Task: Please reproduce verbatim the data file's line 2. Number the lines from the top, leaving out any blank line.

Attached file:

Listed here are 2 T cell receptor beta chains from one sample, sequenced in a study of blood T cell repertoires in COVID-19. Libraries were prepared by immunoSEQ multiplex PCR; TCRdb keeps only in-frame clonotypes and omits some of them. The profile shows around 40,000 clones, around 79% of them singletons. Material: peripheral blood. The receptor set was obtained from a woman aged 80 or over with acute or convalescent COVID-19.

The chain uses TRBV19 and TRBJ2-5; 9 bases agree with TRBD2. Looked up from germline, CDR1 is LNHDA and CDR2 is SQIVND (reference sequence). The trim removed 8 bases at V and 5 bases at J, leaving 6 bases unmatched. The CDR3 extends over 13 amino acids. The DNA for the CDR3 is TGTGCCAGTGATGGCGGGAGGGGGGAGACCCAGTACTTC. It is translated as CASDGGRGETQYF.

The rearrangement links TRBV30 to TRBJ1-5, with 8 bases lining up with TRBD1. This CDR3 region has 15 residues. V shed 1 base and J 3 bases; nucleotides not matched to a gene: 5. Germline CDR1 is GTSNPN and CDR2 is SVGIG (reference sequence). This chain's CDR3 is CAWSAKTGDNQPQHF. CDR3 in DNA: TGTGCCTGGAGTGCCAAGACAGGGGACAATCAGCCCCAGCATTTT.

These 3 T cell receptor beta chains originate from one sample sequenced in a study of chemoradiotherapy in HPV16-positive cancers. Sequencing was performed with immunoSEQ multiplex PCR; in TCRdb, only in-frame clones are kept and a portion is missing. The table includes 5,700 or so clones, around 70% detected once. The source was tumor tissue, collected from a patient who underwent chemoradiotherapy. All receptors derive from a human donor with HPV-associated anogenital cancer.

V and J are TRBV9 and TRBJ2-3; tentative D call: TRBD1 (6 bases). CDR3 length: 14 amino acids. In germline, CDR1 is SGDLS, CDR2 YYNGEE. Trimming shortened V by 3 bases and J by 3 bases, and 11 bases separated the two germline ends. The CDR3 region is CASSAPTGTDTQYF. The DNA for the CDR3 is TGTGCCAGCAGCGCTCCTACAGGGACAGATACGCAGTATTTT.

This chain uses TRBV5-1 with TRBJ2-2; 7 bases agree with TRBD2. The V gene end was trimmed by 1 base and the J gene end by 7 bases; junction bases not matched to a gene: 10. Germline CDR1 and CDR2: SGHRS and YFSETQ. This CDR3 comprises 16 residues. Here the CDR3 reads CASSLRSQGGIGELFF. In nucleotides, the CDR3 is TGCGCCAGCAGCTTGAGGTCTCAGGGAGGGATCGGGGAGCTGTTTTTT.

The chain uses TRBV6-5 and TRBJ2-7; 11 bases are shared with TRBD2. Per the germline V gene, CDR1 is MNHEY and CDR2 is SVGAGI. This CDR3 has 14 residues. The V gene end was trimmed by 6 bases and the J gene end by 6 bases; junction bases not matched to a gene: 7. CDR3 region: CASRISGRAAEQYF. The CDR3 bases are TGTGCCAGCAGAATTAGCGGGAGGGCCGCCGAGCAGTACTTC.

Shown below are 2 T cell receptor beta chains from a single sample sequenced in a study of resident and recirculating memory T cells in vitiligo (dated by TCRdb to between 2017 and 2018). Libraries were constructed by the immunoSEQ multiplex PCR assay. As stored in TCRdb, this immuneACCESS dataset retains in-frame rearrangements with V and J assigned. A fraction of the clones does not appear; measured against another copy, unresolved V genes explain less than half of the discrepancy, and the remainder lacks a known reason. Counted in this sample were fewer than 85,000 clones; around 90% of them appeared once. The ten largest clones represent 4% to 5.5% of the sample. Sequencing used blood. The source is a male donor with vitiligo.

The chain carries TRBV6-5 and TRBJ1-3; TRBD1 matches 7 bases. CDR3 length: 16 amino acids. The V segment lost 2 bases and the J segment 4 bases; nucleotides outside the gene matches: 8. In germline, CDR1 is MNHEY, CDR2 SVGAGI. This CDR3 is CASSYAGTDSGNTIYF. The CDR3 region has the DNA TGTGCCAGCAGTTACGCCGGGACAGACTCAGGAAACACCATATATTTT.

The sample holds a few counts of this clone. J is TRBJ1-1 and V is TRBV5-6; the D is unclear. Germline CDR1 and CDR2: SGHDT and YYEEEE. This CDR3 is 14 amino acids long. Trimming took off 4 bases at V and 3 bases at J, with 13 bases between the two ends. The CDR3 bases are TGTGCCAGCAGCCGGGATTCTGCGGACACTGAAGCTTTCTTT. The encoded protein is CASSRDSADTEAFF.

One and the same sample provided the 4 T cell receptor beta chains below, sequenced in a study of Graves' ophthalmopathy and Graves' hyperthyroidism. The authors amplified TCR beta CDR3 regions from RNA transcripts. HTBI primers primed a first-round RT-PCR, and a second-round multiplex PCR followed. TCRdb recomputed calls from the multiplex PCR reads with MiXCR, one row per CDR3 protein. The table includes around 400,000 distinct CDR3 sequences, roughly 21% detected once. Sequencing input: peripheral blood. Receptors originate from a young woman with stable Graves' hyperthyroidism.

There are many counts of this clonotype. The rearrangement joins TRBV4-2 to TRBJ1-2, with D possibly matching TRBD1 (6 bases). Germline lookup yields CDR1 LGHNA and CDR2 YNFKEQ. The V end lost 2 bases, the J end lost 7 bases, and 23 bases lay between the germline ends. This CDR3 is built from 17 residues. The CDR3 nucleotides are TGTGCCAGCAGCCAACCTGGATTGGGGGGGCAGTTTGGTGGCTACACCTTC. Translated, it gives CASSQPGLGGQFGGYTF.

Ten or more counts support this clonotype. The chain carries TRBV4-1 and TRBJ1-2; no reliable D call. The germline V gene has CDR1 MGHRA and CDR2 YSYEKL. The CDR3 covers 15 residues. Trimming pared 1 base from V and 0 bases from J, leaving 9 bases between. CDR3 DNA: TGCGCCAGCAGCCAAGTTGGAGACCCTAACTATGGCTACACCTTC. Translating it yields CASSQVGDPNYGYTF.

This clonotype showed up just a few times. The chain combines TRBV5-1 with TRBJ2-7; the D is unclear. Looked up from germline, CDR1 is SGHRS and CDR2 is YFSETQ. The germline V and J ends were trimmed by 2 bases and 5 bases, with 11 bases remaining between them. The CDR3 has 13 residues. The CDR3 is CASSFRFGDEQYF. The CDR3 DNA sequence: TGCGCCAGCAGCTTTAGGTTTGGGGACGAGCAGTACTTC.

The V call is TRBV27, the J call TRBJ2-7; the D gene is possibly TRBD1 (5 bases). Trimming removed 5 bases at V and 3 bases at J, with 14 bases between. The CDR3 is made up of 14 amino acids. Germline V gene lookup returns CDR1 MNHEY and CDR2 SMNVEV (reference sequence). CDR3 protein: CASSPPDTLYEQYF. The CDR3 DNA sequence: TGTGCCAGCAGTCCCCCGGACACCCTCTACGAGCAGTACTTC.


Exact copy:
The chain uses TRBV19 and TRBJ2-5; 9 bases agree with TRBD2. Looked up from germline, CDR1 is LNHDA and CDR2 is SQIVND (reference sequence). The trim removed 8 bases at V and 5 bases at J, leaving 6 bases unmatched. The CDR3 extends over 13 amino acids. The DNA for the CDR3 is TGTGCCAGTGATGGCGGGAGGGGGGAGACCCAGTACTTC. It is translated as CASDGGRGETQYF.